April 16 at Perry – A Nugget’s View of the Region 5 North

Today is the beginning of the Region 5 North contest.  There are about 65 gliders launching each of the 6 days.  This day, the launch began at 12:30 and all gliders were airborne in just over an hour.  The operations officer, Larry Travers says, he wants to launch one per minute.  I thought they did great but then I was at the front of the grid.  By the way, the grid here is 3 across.  To put that many gliders together without crunching one, requires the participants to help each other and do it carefully.


The race starts at the time specified by the Contest Director (CD), Ray Galloway.  He is a very kindly, but sharp-witted southern gentleman.  Opening the “gate” is the term used to start the race.  One of the rules in contest flying is that the CD), will not open the start the race¸ “open the gate”, until the last glider in the class is launched.
At Perry, each class had its own start gate.  Once the gate is open, deciding when to start is always a challenge for me.  What I naturally want to do is head out on course as soon as I get the altitude but that is not always the smart thing.  Sometimes it is better to wait.  One line of thinking is, delaying the start puts me in more active thermal conditions; but delaying too long could also put me trying to get back after the thermal activity has ended.  Another consideration is that since I am flying sports class, it might help to wait and let the slower gliders start out and catching them later while they act as “markers”. It is the term contest pilots use for those gliders, which are ahead of you and turning in a thermal.  They make a great guide to finding lift.


Today’s task took me to 4 turn points, Barnwell county, Aiken, Don Bells, and Bamburg airports.  A “Turn-area Task or TAT”, consists of up of circles of various radii centered on the named turn point.  In this case, the least distance was 102 miles. The distance to the turn points was 149.8 miles, and the max distance was 205.8 miles.  I realized that since my handicap was .8744, I was going to have to fly near the max or I would come back too early if I flew well.  My distance was 174 miles, which was just what I had planned.  I made a slight error in my timing and came back 45 seconds early, which cost me a couple of knots on my speed.  Although it did not affect my standing on this day, it might on another.


Such considerations might seem a bit tedious but they represent a second level of skill over just “going cross county”.  I find that adding this level of complexity challenging and I enjoy it.  Flying with precision has always been my goal and I believe it makes me a better pilot.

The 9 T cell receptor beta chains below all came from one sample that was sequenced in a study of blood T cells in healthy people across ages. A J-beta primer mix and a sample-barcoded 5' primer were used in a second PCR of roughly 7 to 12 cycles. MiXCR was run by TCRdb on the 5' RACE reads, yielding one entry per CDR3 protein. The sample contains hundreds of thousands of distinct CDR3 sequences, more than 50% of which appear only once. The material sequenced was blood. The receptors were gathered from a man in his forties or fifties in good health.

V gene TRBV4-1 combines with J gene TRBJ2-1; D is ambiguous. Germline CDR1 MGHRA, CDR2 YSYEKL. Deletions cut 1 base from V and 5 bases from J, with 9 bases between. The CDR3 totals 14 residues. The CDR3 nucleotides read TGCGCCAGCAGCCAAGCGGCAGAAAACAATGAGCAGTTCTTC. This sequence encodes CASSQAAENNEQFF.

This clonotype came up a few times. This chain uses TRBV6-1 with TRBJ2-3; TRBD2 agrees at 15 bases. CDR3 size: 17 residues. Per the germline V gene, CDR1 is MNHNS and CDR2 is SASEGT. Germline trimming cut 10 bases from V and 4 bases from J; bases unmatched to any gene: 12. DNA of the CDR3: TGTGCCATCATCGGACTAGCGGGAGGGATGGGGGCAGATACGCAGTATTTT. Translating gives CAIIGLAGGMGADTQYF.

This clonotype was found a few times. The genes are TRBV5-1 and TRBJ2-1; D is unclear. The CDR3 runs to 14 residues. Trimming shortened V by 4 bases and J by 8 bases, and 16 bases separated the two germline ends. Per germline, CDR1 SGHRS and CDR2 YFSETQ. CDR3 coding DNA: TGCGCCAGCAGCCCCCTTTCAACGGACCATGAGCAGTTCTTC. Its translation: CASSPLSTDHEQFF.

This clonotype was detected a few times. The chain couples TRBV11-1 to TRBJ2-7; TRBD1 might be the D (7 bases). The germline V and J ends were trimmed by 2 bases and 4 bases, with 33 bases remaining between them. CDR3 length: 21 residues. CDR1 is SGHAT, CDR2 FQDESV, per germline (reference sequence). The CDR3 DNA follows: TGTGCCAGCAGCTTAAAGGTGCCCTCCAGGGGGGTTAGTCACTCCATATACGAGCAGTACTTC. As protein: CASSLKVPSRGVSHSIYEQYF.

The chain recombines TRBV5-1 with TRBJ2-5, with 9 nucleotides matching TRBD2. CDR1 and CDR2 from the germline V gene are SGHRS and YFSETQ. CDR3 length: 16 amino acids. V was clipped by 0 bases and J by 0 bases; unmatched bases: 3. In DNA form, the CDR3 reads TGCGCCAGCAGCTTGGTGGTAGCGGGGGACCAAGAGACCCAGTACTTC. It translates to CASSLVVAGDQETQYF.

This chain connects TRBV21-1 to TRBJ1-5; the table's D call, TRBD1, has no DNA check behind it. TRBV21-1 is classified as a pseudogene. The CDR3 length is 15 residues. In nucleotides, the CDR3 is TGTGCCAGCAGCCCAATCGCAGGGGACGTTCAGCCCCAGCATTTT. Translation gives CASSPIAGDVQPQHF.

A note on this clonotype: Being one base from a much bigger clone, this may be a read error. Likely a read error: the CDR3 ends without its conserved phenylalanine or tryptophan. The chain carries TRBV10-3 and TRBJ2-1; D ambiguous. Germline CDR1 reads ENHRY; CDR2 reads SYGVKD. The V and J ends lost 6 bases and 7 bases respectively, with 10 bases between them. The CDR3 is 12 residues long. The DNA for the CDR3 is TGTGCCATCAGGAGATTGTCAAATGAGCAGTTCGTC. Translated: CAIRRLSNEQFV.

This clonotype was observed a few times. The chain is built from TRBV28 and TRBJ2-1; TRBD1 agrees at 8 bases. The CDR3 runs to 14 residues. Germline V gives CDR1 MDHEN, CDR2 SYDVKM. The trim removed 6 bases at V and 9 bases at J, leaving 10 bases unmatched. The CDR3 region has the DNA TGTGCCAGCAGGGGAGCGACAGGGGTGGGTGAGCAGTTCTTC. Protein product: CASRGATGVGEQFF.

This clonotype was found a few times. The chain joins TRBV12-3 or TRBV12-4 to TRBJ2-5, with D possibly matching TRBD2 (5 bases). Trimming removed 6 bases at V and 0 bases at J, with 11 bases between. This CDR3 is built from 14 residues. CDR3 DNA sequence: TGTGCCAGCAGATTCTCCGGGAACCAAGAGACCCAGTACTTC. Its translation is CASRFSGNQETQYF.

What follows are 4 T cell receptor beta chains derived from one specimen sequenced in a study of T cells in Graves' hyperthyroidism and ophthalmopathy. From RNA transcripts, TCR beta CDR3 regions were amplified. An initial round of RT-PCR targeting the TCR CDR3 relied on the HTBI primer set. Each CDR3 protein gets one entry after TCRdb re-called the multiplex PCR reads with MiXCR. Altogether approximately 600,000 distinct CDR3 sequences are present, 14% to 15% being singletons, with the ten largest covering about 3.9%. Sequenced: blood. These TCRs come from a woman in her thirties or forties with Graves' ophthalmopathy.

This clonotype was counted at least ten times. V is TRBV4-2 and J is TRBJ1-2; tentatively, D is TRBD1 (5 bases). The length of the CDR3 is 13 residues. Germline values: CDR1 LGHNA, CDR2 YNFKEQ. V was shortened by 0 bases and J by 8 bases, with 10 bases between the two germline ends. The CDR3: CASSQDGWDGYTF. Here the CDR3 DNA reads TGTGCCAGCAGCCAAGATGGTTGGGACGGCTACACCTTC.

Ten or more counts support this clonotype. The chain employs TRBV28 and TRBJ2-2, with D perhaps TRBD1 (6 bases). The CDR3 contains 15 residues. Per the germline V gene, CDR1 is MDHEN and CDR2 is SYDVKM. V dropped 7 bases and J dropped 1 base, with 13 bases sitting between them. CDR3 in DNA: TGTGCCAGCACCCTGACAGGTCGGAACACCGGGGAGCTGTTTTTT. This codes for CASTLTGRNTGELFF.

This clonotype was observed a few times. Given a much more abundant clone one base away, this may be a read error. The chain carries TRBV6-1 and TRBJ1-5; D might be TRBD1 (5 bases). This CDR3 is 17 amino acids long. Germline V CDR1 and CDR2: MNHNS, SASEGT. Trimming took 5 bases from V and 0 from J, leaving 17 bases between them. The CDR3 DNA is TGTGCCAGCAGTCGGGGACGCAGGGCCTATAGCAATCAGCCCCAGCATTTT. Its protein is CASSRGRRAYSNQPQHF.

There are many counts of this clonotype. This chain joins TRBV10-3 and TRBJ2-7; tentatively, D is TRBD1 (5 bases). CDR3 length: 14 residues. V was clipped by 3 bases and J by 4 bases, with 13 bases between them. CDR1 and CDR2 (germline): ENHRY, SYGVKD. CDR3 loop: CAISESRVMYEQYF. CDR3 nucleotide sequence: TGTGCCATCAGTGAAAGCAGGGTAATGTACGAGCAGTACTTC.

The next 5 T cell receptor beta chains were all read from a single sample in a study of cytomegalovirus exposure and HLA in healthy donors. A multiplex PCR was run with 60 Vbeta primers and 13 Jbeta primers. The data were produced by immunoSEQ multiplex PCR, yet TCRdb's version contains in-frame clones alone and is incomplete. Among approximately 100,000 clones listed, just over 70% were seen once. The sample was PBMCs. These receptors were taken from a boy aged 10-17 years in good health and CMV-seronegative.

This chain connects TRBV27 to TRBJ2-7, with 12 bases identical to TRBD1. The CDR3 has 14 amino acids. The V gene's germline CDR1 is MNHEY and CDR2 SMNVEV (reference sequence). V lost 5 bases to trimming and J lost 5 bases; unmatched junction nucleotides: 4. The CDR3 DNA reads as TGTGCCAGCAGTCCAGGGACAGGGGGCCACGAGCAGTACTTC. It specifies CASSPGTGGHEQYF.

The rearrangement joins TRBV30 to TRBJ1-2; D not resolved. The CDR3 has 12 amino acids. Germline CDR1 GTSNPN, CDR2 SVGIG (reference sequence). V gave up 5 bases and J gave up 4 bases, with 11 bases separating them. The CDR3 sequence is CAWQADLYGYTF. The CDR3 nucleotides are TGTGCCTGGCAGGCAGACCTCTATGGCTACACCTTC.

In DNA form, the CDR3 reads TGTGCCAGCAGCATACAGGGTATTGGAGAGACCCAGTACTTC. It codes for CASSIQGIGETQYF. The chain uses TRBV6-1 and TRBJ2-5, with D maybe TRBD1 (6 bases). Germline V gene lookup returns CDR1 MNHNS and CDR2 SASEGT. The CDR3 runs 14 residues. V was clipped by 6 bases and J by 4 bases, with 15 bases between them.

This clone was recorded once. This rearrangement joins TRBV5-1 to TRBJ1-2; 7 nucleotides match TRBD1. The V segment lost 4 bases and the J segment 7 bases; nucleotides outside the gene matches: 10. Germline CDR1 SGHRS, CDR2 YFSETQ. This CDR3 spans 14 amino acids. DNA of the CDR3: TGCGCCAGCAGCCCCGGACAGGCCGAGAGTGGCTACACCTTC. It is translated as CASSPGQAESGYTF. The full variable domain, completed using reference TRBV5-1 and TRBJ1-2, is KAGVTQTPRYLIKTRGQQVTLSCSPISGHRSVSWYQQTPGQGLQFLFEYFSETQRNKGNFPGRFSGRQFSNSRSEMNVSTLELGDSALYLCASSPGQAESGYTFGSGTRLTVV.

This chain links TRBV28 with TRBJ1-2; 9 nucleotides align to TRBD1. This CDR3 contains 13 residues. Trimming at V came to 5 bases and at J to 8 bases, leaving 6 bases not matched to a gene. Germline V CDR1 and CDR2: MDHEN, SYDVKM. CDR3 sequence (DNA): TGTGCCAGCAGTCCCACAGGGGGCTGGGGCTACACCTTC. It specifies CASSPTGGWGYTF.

Overall, I was pleased with this flight.  My course lines were generally straight.  The exceptions were to fly around blue areas or to find lift.  I got low near the second turn point and spent nearly 15 minutes working my way back up.  My speed dropped to about 30 miles an hour for that stretch.   I had planned my turn point near a nice grass airport and I was in a good position to work a low save.  After several poor thermals, I found a good one and climbed 3200 feet at 4 kts.  I felt much better.  Did I mention that it was much hotter at 2000 ft?  I could have been just “working” the situation, but it was gratifying to work it out and get back on course.  After that low point, I was able to stay high and finished the task before the high clouds moved in.  Although I did not see another glider until approaching the third turn point, it served as a good marker for me and saved me some time in getting into at least 2 good thermals.


On a slightly different aspect of flying here, I will mention one thing that might be of interest to a reader not familiar with contests.  Although some participants come with ground crew, usually friends from home, others show up “crewless”.  Those of us who are so are expected to make ourselves available to retrieve other crewless pilots.  Although this day started out good, if you were long on the task, the high clouds that moved in shut down the lift, which resulted in a few gliders landing out.  I got to go get my buddy, Frank Paynter.  I was happy to serve as his retrieve crew since he has helped me over these past weeks.  It was also an interesting thing for an old navy buddy, Bob Lomba, who helped us.  He had never seen such an operation as contest flying and enjoyed watching the gliders return to Perry.


Tomorrow is an other day and BZ will be back in the air.


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